Yes, there’s theatre in schools (well, sometimes), and there’s acting classes for kids. But I would argue that live theatrical productions (and to some extent film as well) touches many more young lives, either igniting the initial spark of inspiration or giving them the tools needed to actually practice the craft.


Two young actors in Lionheart Theatre’s Production of The Hundred Dresses, July 2015

It’s true that mediocre family theatre is a common phenomenon. A lot of folks are afraid of a potential black hole on their resume into which three months of a lackluster children’s production was sucked. When this happens (and I think it’s rarer than we imagine), I suspect it can be entirely chalked up to inexperience.

The vicious cycles goes: more experienced adult actors don’t audition for family shows because of the bad rap they have, and without experienced adults the kids don’t have a good support system, so you end up with mediocre performances. The same holds true for the rest of the production team–a lot of people experienced in one aspect of theatre cut their teeth on new roles (stage managing, directing, technical design, even writing) in youth theatre settings. I guess the argument is, it doesn’t matter because everyone’s parents are going to love the show regardless. Sometimes you get just a few too many newbies trying to juggle all the balls, and a few get dropped.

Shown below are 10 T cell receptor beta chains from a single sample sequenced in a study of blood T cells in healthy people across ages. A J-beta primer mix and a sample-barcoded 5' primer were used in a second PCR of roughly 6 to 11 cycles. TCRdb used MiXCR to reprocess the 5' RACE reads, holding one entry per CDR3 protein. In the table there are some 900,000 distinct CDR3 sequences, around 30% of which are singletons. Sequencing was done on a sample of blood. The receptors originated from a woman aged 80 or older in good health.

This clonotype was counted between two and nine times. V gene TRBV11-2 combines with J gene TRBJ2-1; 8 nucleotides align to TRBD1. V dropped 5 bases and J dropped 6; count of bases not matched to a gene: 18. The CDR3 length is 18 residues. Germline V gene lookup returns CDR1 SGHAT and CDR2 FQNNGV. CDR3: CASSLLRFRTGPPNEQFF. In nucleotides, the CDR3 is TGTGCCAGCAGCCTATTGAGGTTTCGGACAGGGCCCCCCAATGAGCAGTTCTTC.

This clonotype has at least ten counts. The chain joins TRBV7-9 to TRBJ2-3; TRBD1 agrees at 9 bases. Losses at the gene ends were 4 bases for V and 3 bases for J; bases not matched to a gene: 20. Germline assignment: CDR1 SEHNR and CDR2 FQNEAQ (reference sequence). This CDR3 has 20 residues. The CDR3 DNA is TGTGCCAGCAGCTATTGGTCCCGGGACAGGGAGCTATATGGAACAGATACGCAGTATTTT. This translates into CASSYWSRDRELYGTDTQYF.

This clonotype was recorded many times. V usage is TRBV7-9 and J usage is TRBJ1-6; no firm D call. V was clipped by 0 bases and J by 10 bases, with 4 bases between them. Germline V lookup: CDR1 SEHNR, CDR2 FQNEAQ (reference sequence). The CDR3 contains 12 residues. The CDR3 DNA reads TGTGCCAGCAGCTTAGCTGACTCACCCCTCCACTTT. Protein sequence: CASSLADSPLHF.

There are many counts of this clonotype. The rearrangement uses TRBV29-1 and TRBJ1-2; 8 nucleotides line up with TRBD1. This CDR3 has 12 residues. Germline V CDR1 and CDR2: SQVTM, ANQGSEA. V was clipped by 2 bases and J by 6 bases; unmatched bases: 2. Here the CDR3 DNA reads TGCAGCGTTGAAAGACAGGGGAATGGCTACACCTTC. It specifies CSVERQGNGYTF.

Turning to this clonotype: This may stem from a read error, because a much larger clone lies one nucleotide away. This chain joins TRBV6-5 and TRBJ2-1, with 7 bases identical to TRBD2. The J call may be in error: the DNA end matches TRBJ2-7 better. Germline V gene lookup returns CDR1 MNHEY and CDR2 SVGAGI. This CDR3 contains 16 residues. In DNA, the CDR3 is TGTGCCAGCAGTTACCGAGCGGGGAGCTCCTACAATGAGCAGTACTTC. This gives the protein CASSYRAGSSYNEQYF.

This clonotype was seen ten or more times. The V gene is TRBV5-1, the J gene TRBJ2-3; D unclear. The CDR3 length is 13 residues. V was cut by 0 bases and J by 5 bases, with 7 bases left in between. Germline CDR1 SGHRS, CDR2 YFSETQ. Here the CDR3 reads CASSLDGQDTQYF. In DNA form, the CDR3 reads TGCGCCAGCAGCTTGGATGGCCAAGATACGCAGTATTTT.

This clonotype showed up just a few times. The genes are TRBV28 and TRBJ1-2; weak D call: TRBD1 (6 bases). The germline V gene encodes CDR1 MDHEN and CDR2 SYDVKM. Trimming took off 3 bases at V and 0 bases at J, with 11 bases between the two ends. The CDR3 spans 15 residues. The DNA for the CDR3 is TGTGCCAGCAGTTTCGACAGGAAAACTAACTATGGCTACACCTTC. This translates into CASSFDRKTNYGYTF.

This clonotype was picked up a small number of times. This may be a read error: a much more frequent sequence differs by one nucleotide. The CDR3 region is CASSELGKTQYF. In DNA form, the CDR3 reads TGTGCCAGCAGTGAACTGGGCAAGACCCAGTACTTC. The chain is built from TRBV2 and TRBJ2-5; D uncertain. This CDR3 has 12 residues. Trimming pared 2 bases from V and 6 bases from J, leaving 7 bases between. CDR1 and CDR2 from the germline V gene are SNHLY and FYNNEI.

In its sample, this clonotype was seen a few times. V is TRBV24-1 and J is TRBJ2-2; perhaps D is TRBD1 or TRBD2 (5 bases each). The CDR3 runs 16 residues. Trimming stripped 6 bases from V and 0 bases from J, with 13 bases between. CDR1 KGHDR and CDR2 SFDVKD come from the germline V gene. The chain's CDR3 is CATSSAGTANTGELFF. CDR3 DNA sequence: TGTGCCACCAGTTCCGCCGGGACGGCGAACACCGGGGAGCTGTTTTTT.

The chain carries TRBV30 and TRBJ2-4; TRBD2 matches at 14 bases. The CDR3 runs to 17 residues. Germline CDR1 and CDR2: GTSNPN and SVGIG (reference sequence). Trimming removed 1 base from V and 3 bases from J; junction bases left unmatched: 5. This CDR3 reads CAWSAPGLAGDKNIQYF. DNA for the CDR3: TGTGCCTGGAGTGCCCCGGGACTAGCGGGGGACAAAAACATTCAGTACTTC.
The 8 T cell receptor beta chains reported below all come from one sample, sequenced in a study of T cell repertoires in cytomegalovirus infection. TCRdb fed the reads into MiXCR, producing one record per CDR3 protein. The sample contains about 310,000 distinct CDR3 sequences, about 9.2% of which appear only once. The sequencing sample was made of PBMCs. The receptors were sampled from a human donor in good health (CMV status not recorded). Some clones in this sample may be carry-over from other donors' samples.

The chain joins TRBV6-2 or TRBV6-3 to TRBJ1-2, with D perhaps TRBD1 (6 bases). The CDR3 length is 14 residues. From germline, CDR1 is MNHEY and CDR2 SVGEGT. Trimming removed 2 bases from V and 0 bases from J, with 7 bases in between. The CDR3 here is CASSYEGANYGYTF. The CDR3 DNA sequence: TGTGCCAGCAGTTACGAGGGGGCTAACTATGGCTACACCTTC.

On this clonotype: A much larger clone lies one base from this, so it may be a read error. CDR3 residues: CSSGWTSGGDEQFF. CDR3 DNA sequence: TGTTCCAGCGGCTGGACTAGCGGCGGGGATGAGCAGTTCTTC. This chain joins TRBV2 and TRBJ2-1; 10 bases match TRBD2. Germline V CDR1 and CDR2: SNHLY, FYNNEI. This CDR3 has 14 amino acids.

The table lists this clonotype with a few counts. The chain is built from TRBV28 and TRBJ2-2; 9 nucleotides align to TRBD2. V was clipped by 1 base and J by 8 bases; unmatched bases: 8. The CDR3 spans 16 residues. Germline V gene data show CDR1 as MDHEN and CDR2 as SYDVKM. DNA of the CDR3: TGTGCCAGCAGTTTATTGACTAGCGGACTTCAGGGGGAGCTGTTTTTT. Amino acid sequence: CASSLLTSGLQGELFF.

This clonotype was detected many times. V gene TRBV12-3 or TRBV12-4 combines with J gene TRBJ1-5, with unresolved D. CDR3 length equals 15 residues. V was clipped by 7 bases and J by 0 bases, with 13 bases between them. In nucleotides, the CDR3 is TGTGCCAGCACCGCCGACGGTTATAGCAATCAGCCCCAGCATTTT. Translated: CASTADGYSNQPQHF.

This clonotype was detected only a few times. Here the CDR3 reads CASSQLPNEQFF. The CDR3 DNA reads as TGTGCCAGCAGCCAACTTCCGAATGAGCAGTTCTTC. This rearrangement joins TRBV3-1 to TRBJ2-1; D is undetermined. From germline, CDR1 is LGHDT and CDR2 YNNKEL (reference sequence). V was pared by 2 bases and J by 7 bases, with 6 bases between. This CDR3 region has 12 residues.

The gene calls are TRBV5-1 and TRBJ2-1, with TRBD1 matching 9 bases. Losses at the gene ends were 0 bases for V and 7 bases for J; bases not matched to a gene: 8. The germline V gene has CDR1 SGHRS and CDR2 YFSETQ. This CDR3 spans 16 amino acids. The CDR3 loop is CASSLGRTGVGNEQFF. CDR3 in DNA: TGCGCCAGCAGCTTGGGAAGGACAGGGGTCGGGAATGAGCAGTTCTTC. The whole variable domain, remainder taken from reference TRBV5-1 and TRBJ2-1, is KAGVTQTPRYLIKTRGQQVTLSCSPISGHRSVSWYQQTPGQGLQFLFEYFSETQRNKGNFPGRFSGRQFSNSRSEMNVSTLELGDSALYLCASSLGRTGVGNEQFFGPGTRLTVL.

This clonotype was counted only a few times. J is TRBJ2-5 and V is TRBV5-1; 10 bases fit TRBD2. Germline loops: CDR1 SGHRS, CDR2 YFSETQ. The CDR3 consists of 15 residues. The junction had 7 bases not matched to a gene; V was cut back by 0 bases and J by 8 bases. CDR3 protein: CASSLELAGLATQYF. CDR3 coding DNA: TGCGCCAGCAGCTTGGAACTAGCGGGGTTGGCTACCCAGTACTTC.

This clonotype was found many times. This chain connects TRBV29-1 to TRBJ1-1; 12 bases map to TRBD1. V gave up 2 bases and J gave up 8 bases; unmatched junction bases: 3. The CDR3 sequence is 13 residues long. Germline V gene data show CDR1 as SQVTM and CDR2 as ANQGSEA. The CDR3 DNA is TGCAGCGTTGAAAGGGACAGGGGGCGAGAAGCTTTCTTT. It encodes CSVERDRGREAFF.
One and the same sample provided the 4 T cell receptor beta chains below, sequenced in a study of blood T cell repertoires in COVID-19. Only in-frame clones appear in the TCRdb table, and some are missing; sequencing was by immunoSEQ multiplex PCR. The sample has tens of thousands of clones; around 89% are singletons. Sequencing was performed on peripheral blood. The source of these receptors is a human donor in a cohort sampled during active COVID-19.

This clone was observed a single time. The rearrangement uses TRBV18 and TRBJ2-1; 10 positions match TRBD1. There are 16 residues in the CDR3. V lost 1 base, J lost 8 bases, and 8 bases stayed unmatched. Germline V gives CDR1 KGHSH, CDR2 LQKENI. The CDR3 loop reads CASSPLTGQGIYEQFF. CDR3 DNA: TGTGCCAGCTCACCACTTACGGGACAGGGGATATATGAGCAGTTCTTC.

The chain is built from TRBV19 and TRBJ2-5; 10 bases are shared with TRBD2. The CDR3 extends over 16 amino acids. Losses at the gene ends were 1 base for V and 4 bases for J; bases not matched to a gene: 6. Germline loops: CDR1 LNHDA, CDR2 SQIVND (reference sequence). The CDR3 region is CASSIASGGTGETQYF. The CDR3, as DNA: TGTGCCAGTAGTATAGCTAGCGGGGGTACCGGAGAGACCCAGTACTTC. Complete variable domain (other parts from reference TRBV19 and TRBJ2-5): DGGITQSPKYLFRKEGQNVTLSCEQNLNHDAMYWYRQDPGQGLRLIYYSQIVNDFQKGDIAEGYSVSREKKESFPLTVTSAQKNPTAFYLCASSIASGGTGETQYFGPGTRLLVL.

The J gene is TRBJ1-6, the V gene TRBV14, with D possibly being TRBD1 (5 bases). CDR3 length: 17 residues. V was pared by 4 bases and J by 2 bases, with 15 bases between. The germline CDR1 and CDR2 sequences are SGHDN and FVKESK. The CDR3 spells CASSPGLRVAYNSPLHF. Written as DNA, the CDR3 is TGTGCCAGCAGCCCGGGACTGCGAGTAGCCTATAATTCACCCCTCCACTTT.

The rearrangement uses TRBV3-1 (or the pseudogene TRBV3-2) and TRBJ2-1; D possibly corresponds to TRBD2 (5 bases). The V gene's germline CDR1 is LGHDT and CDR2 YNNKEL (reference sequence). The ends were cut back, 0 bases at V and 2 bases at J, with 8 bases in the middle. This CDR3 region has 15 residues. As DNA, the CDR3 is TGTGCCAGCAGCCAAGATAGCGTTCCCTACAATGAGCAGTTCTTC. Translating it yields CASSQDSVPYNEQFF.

That’s all the more reason for professional theatre artists of all ilks to throw their shoulder into the work of producing quality children’s shows. The inexperience should be concentrated in one aspect of the production only–meaning if the kids are new to the stage, the director, technical crew, stage manager should not be at their first rodeo. And it’s very important to have experienced adult actors lay a foundation of support. There will be a little more hand-holding, yes. A little more chaos, definitely. But I think it’s 100% worth it when you think of it as an investment in the future of theatre.

And at the very least, it’s a low pressure situation–everyone’s parents are going to love the show regardless.

So you want to choreograph a musical? Simple tips for setting dance numbers

17 Jul

Uh oh. Somehow you, a non-dance professional, got roped into choreographing a show and you have no idea where to start.

dance feet

First, you should hire me.

If that’s not possible due to my extremely high demand and exorbitant travel fees, never fear. Take a deep breath and remember: if you do not have a dance background, yet end up having to choreograph a show, chances are the majority of your cast won’t be up to anything crazy-complicated anyway.